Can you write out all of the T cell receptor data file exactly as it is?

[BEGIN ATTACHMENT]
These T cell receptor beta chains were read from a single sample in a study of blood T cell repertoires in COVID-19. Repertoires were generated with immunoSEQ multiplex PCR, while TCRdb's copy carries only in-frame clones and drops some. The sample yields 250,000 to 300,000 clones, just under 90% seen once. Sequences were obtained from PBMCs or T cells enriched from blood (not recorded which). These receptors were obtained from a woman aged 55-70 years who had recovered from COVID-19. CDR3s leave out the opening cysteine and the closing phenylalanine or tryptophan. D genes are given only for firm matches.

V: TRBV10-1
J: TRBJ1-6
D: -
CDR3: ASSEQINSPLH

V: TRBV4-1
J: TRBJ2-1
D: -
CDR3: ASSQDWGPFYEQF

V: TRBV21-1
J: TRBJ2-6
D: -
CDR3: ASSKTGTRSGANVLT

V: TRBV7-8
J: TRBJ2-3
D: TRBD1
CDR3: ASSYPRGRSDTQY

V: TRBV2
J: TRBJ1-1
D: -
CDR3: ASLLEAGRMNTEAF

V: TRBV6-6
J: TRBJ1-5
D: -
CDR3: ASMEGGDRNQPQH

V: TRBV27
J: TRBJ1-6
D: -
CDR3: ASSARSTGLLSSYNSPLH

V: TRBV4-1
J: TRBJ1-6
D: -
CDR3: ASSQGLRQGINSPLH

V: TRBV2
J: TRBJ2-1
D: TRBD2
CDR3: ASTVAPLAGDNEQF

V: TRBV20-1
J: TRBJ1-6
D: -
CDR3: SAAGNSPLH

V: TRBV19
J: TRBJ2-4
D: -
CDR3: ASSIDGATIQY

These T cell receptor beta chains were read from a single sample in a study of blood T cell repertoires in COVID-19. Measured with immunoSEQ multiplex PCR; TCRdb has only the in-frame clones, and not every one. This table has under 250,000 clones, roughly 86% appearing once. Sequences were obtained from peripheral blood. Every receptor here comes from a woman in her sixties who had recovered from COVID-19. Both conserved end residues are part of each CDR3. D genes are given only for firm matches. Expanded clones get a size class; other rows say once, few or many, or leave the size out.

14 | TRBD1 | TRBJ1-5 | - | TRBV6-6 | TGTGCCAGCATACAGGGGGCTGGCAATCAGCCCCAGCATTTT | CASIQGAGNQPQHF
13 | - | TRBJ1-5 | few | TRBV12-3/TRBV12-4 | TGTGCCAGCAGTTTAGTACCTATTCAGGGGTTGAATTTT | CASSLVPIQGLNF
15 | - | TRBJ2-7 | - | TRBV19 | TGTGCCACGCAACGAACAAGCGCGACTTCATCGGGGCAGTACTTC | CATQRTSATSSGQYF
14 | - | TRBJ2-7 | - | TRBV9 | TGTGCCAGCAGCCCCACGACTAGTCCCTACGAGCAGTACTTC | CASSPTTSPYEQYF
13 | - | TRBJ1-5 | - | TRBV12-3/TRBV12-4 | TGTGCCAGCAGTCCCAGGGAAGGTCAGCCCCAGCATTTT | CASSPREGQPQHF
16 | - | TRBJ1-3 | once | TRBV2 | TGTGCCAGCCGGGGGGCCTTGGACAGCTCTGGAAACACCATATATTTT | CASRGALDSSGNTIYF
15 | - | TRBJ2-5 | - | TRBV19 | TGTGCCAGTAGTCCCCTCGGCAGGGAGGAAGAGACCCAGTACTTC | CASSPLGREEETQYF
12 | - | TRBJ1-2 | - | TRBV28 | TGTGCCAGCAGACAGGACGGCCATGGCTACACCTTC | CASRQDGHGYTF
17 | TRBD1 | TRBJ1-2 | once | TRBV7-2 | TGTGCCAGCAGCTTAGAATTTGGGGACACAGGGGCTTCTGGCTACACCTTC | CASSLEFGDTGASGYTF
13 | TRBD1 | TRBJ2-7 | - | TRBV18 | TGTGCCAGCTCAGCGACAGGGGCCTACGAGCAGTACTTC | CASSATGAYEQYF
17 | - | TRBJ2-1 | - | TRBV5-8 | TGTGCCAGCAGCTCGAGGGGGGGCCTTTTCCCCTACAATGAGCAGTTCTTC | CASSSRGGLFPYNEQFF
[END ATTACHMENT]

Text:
These T cell receptor beta chains were read from a single sample in a study of blood T cell repertoires in COVID-19. Repertoires were generated with immunoSEQ multiplex PCR, while TCRdb's copy carries only in-frame clones and drops some. The sample yields 250,000 to 300,000 clones, just under 90% seen once. Sequences were obtained from PBMCs or T cells enriched from blood (not recorded which). These receptors were obtained from a woman aged 55-70 years who had recovered from COVID-19. CDR3s leave out the opening cysteine and the closing phenylalanine or tryptophan. D genes are given only for firm matches.

V: TRBV10-1
J: TRBJ1-6
D: -
CDR3: ASSEQINSPLH

V: TRBV4-1
J: TRBJ2-1
D: -
CDR3: ASSQDWGPFYEQF

V: TRBV21-1
J: TRBJ2-6
D: -
CDR3: ASSKTGTRSGANVLT

V: TRBV7-8
J: TRBJ2-3
D: TRBD1
CDR3: ASSYPRGRSDTQY

V: TRBV2
J: TRBJ1-1
D: -
CDR3: ASLLEAGRMNTEAF

V: TRBV6-6
J: TRBJ1-5
D: -
CDR3: ASMEGGDRNQPQH

V: TRBV27
J: TRBJ1-6
D: -
CDR3: ASSARSTGLLSSYNSPLH

V: TRBV4-1
J: TRBJ1-6
D: -
CDR3: ASSQGLRQGINSPLH

V: TRBV2
J: TRBJ2-1
D: TRBD2
CDR3: ASTVAPLAGDNEQF

V: TRBV20-1
J: TRBJ1-6
D: -
CDR3: SAAGNSPLH

V: TRBV19
J: TRBJ2-4
D: -
CDR3: ASSIDGATIQY

These T cell receptor beta chains were read from a single sample in a study of blood T cell repertoires in COVID-19. Measured with immunoSEQ multiplex PCR; TCRdb has only the in-frame clones, and not every one. This table has under 250,000 clones, roughly 86% appearing once. Sequences were obtained from peripheral blood. Every receptor here comes from a woman in her sixties who had recovered from COVID-19. Both conserved end residues are part of each CDR3. D genes are given only for firm matches. Expanded clones get a size class; other rows say once, few or many, or leave the size out.

14 | TRBD1 | TRBJ1-5 | - | TRBV6-6 | TGTGCCAGCATACAGGGGGCTGGCAATCAGCCCCAGCATTTT | CASIQGAGNQPQHF
13 | - | TRBJ1-5 | few | TRBV12-3/TRBV12-4 | TGTGCCAGCAGTTTAGTACCTATTCAGGGGTTGAATTTT | CASSLVPIQGLNF
15 | - | TRBJ2-7 | - | TRBV19 | TGTGCCACGCAACGAACAAGCGCGACTTCATCGGGGCAGTACTTC | CATQRTSATSSGQYF
14 | - | TRBJ2-7 | - | TRBV9 | TGTGCCAGCAGCCCCACGACTAGTCCCTACGAGCAGTACTTC | CASSPTTSPYEQYF
13 | - | TRBJ1-5 | - | TRBV12-3/TRBV12-4 | TGTGCCAGCAGTCCCAGGGAAGGTCAGCCCCAGCATTTT | CASSPREGQPQHF
16 | - | TRBJ1-3 | once | TRBV2 | TGTGCCAGCCGGGGGGCCTTGGACAGCTCTGGAAACACCATATATTTT | CASRGALDSSGNTIYF
15 | - | TRBJ2-5 | - | TRBV19 | TGTGCCAGTAGTCCCCTCGGCAGGGAGGAAGAGACCCAGTACTTC | CASSPLGREEETQYF
12 | - | TRBJ1-2 | - | TRBV28 | TGTGCCAGCAGACAGGACGGCCATGGCTACACCTTC | CASRQDGHGYTF
17 | TRBD1 | TRBJ1-2 | once | TRBV7-2 | TGTGCCAGCAGCTTAGAATTTGGGGACACAGGGGCTTCTGGCTACACCTTC | CASSLEFGDTGASGYTF
13 | TRBD1 | TRBJ2-7 | - | TRBV18 | TGTGCCAGCTCAGCGACAGGGGCCTACGAGCAGTACTTC | CASSATGAYEQYF
17 | - | TRBJ2-1 | - | TRBV5-8 | TGTGCCAGCAGCTCGAGGGGGGGCCTTTTCCCCTACAATGAGCAGTTCTTC | CASSSRGGLFPYNEQFF